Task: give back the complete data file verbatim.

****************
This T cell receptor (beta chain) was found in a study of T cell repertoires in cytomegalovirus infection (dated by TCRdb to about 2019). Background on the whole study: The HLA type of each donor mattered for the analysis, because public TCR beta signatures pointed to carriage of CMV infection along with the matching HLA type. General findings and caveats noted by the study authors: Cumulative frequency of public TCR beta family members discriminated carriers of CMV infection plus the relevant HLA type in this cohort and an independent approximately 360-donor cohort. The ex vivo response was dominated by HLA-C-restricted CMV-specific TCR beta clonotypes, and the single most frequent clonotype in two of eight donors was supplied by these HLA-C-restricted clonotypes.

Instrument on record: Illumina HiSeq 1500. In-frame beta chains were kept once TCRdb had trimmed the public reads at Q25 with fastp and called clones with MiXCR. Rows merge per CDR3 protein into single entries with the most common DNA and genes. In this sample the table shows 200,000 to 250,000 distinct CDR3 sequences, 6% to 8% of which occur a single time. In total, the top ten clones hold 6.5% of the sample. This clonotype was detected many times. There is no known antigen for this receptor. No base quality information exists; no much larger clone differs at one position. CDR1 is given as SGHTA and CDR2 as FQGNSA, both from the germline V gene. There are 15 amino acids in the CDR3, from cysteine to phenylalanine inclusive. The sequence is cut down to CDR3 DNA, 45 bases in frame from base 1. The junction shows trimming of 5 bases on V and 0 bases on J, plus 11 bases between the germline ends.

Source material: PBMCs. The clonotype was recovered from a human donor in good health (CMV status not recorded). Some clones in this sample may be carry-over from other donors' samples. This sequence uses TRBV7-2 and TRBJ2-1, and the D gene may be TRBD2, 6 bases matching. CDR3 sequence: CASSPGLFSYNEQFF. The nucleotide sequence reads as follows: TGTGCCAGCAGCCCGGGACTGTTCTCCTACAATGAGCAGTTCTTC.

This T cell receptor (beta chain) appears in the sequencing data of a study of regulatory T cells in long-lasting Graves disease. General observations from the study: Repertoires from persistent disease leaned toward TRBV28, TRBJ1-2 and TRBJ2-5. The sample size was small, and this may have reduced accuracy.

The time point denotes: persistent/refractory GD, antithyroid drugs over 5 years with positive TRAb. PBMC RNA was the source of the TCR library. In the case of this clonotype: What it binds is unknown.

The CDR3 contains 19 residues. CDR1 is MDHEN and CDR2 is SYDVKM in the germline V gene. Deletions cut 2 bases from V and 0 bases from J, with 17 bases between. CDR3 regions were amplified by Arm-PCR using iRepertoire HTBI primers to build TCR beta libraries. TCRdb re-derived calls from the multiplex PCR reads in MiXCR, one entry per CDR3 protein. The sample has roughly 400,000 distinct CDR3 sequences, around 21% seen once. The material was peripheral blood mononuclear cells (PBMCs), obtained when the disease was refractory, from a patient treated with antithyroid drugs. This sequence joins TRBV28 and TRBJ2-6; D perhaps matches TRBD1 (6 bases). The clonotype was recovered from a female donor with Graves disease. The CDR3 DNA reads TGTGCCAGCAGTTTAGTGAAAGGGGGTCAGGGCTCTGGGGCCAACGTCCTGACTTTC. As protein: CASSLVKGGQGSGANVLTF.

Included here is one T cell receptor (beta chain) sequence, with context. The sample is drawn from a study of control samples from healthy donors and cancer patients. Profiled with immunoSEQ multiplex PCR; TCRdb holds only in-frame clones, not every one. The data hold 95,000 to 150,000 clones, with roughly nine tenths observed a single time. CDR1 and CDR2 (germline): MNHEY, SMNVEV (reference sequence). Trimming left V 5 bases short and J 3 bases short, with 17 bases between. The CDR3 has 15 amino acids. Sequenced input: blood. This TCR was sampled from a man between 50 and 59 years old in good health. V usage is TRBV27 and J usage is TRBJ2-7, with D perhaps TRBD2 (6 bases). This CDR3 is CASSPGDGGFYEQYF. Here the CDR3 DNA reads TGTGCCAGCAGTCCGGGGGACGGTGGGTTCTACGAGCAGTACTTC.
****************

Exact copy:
This T cell receptor (beta chain) was found in a study of T cell repertoires in cytomegalovirus infection (dated by TCRdb to about 2019). Background on the whole study: The HLA type of each donor mattered for the analysis, because public TCR beta signatures pointed to carriage of CMV infection along with the matching HLA type. General findings and caveats noted by the study authors: Cumulative frequency of public TCR beta family members discriminated carriers of CMV infection plus the relevant HLA type in this cohort and an independent approximately 360-donor cohort. The ex vivo response was dominated by HLA-C-restricted CMV-specific TCR beta clonotypes, and the single most frequent clonotype in two of eight donors was supplied by these HLA-C-restricted clonotypes.

Instrument on record: Illumina HiSeq 1500. In-frame beta chains were kept once TCRdb had trimmed the public reads at Q25 with fastp and called clones with MiXCR. Rows merge per CDR3 protein into single entries with the most common DNA and genes. In this sample the table shows 200,000 to 250,000 distinct CDR3 sequences, 6% to 8% of which occur a single time. In total, the top ten clones hold 6.5% of the sample. This clonotype was detected many times. There is no known antigen for this receptor. No base quality information exists; no much larger clone differs at one position. CDR1 is given as SGHTA and CDR2 as FQGNSA, both from the germline V gene. There are 15 amino acids in the CDR3, from cysteine to phenylalanine inclusive. The sequence is cut down to CDR3 DNA, 45 bases in frame from base 1. The junction shows trimming of 5 bases on V and 0 bases on J, plus 11 bases between the germline ends.

Source material: PBMCs. The clonotype was recovered from a human donor in good health (CMV status not recorded). Some clones in this sample may be carry-over from other donors' samples. This sequence uses TRBV7-2 and TRBJ2-1, and the D gene may be TRBD2, 6 bases matching. CDR3 sequence: CASSPGLFSYNEQFF. The nucleotide sequence reads as follows: TGTGCCAGCAGCCCGGGACTGTTCTCCTACAATGAGCAGTTCTTC.

This T cell receptor (beta chain) appears in the sequencing data of a study of regulatory T cells in long-lasting Graves disease. General observations from the study: Repertoires from persistent disease leaned toward TRBV28, TRBJ1-2 and TRBJ2-5. The sample size was small, and this may have reduced accuracy.

The time point denotes: persistent/refractory GD, antithyroid drugs over 5 years with positive TRAb. PBMC RNA was the source of the TCR library. In the case of this clonotype: What it binds is unknown.

The CDR3 contains 19 residues. CDR1 is MDHEN and CDR2 is SYDVKM in the germline V gene. Deletions cut 2 bases from V and 0 bases from J, with 17 bases between. CDR3 regions were amplified by Arm-PCR using iRepertoire HTBI primers to build TCR beta libraries. TCRdb re-derived calls from the multiplex PCR reads in MiXCR, one entry per CDR3 protein. The sample has roughly 400,000 distinct CDR3 sequences, around 21% seen once. The material was peripheral blood mononuclear cells (PBMCs), obtained when the disease was refractory, from a patient treated with antithyroid drugs. This sequence joins TRBV28 and TRBJ2-6; D perhaps matches TRBD1 (6 bases). The clonotype was recovered from a female donor with Graves disease. The CDR3 DNA reads TGTGCCAGCAGTTTAGTGAAAGGGGGTCAGGGCTCTGGGGCCAACGTCCTGACTTTC. As protein: CASSLVKGGQGSGANVLTF.

Included here is one T cell receptor (beta chain) sequence, with context. The sample is drawn from a study of control samples from healthy donors and cancer patients. Profiled with immunoSEQ multiplex PCR; TCRdb holds only in-frame clones, not every one. The data hold 95,000 to 150,000 clones, with roughly nine tenths observed a single time. CDR1 and CDR2 (germline): MNHEY, SMNVEV (reference sequence). Trimming left V 5 bases short and J 3 bases short, with 17 bases between. The CDR3 has 15 amino acids. Sequenced input: blood. This TCR was sampled from a man between 50 and 59 years old in good health. V usage is TRBV27 and J usage is TRBJ2-7, with D perhaps TRBD2 (6 bases). This CDR3 is CASSPGDGGFYEQYF. Here the CDR3 DNA reads TGTGCCAGCAGTCCGGGGGACGGTGGGTTCTACGAGCAGTACTTC.